Wednesday, May 23, 2018
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Proposed budget cuts would affect every college at University of Toledo

President Jacobs gets poor marks from faculty

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Proposed academic budget cuts at the University of Toledo would touch every college on the university’s two campuses.

Administrators have proposed between $14 million and $17 million in cuts to UT academic programs, according to a memo sent recently to college deans. Those cuts are meant to close a projected budget deficit in fiscal year 2014 of more than $30 million.

While UT officials have said for months that reductions are coming, the memo makes it more clear how the budgets of individual colleges will fare. Cuts would be implemented by July 1, the beginning of UT’s fiscal year.

The cuts to academics are sure to cause angst among faculty, a group already at odds with President Dr. Lloyd Jacobs, judging from a recent performance review of Dr. Jacobs.

Scott Scarborough, provost and executive vice president for academic affairs, said academic budget reductions are a “last resort” for universities, but that UT, like many other higher education institutions, faces outside budget pressures that necessitate the cuts.

“These kinds of things that higher education is going through ... this isn’t fun anywhere,” he said. “But it’s what everyone is having to do.”

The “budget-reduction targets” include about $4 million in savings from a previously proposed reduction in the use of adjuncts and a corresponding teaching load increase for full-time faculty, Mr. Scarborough said.

About $10.5 million in cuts would come from colleges at UT’s main campus. The college of engineering is facing the largest proposed reduction, with a loss of $1.8 million. The college of natural sciences and mathematics has the second-largest target of $1.7 million. Both the colleges of law and business and innovation are projected to have their budgets reduced by more than $1 million each.

Reduction targets for the Health Science Campus, the former Medical College of Ohio, range from a low of $3.3 million to as much as $6.4 million. The college of medicine and life sciences could potentially receive the largest cut at UT, with a reduction target between $1.5 and $3 million.

Reductions would be made to UT’s libraries, registrar’s office, student affairs, and other programs.

The university began its budgeting process in October, with administration reviewing initial budget requests by colleges. Budget-redesign committees then developed area targets for each college, Mr. Scarborough said. Mr. Scarborough said that some of the reductions would be from proposed increases, so would not in all cases be true cuts.

Beyond the reduction in adjuncts, about two dozen full-time positions would be reduced through attrition. Mr. Scarborough also estimated a reduction in about a dozen visiting-professor positions.

The proposed cuts are revealed as a recently completed review of Dr. Jacobs by UT’s Faculty Senate show a frayed relationship between faculty and administration.

Overall, faculty gave Dr. Jacobs a combined rating of 2.21 out of 5, placing him in the “needs improvement” range. Out of 11 categories, some of his lowest scores were in financial management.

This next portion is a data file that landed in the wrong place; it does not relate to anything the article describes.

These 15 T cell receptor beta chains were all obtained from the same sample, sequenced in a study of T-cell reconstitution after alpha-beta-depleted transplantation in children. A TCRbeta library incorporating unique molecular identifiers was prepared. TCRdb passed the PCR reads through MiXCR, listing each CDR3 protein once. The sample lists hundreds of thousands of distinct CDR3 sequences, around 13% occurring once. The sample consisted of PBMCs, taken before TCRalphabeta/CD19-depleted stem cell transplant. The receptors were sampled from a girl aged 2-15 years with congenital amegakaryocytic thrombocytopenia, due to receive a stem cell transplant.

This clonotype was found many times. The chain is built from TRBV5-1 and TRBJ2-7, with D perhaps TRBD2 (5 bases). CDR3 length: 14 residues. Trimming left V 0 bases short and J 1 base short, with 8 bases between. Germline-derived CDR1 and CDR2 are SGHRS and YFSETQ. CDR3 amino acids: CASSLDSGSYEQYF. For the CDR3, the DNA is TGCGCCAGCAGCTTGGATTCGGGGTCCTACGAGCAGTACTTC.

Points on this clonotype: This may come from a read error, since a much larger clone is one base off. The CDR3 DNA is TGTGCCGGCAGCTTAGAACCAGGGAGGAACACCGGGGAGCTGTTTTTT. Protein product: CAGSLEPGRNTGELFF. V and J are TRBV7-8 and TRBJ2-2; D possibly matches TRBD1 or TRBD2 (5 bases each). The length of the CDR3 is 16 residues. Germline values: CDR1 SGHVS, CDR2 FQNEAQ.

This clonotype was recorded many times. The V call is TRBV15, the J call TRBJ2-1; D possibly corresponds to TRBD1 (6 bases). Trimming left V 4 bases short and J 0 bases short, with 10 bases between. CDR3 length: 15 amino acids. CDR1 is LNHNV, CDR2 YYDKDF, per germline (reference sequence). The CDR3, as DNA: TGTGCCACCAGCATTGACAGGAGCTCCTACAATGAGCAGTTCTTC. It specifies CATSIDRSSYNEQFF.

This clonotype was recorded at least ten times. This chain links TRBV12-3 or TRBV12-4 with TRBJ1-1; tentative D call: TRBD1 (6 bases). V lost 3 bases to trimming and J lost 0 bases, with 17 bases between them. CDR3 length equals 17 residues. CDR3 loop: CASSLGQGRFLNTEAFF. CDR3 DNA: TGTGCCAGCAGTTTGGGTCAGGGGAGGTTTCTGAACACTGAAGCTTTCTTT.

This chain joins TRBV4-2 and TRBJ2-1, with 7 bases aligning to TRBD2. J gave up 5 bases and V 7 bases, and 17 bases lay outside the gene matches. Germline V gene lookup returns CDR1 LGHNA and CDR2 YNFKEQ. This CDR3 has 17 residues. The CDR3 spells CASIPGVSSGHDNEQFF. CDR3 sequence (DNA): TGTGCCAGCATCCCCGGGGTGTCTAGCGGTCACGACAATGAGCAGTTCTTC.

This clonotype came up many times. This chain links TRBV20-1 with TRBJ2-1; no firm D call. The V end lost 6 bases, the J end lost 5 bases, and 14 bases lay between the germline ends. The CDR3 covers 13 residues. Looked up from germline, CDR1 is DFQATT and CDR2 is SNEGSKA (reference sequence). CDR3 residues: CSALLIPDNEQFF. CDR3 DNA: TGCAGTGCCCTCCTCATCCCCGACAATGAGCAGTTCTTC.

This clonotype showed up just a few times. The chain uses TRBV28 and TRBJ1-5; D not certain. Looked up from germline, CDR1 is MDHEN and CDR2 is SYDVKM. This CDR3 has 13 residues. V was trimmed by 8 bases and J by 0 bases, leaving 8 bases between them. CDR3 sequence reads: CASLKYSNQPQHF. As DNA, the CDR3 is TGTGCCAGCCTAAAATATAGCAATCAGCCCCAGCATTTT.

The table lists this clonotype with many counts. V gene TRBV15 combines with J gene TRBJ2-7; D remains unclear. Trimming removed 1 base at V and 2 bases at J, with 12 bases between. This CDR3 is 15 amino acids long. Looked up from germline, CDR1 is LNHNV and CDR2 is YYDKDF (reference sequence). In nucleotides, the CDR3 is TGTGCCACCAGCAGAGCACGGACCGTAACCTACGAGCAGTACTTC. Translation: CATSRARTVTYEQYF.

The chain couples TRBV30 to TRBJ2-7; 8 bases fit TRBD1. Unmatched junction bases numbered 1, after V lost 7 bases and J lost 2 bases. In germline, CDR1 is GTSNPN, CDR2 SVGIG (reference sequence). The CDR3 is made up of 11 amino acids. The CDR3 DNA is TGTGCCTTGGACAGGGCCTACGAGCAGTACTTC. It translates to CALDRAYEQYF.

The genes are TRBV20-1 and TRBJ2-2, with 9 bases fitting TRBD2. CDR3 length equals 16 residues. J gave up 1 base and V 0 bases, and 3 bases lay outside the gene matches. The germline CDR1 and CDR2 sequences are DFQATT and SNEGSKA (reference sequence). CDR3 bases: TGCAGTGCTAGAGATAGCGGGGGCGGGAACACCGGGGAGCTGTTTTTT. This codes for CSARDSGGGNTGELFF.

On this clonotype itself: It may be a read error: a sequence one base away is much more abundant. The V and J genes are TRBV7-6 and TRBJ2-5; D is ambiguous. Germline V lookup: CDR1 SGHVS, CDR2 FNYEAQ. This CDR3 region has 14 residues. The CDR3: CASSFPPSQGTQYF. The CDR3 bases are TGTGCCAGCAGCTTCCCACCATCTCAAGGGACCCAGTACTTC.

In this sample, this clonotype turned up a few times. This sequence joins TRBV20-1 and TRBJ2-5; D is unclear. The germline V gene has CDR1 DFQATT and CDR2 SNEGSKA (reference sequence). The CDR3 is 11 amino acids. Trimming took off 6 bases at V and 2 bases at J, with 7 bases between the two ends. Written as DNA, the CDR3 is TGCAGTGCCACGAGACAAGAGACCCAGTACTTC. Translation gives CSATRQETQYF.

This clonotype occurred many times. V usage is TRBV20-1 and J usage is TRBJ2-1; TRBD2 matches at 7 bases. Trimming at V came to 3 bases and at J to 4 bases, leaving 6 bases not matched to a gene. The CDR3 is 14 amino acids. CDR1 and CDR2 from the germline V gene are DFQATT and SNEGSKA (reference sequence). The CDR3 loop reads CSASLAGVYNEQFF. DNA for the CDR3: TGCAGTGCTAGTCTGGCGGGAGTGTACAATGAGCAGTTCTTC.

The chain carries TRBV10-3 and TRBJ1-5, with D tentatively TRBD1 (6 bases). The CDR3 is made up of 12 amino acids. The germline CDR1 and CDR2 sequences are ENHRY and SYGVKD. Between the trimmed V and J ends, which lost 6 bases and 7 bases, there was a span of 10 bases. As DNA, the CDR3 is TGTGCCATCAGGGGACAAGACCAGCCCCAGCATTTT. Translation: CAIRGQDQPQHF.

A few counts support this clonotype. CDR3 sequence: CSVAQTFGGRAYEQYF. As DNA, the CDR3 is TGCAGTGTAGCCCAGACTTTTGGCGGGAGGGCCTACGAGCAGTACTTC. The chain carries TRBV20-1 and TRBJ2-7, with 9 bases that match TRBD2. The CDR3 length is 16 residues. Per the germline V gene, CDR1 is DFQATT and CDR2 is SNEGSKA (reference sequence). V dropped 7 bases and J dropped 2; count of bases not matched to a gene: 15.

Linda Marie Rouillard, president of UT’s Faculty Senate, said she was surprised by some of the ratings and comments in the review. While there’s a natural tension between administration and faculty, Ms. Rouillard said the evaluation showed how much the faculty members think Dr. Jacobs is leading the university down an “illogical and not financially sound” path.

“If Dr. Jacobs is such a great leader, why are we faced with year after year of budget shortfalls?” Ms. Rouillard said. “It’s not just the economy.”

Among faculty concerns is a perception that academics have been cut while the administration hasn’t been. Mr. Scarborough said that since 2009, the administrative budget has been reduced by $10.9 million, while academic budgets have only been reduced by $200,000.

Those cuts are net reductions; the university cut about $11 million in academic budgets over that time but added $10.8 million in other parts of the academic budget, Mr. Scarborough said. Another round of administrative cuts is being considered.

Board of Trustees Chairman William Koester pointed to falling enrollment paired with a reduction in federal and state funding as reasons that UT needed to reduce its budget. The board has decided not to reduce its projected deficit by raising tuition.

Dr. Jacobs’ contract was extended in 2011 to run through June 30, 2016, so the board won’t make decisions about his employment anytime soon. When the board does his next evaluation, Mr. Koester said he would consider the faculty review, though he noted that it isn’t unusual for faculty to hold a certain animus toward a university president.

He said he was disappointed by what he considered were some “petty” comments and personal attacks left by some faculty members.

“I have great respect for Dr. Jacobs,” Mr. Koester said. “I think he is doing an extremely difficult job under very tough conditions.”

The budget likely is to be presented to the board of trustees’ finance committee in May, with a final budget presented to the full board in June.

Contact Nolan Rosenkrans at:, 419-724-6086, or on Twitter @NolanRosenkrans.

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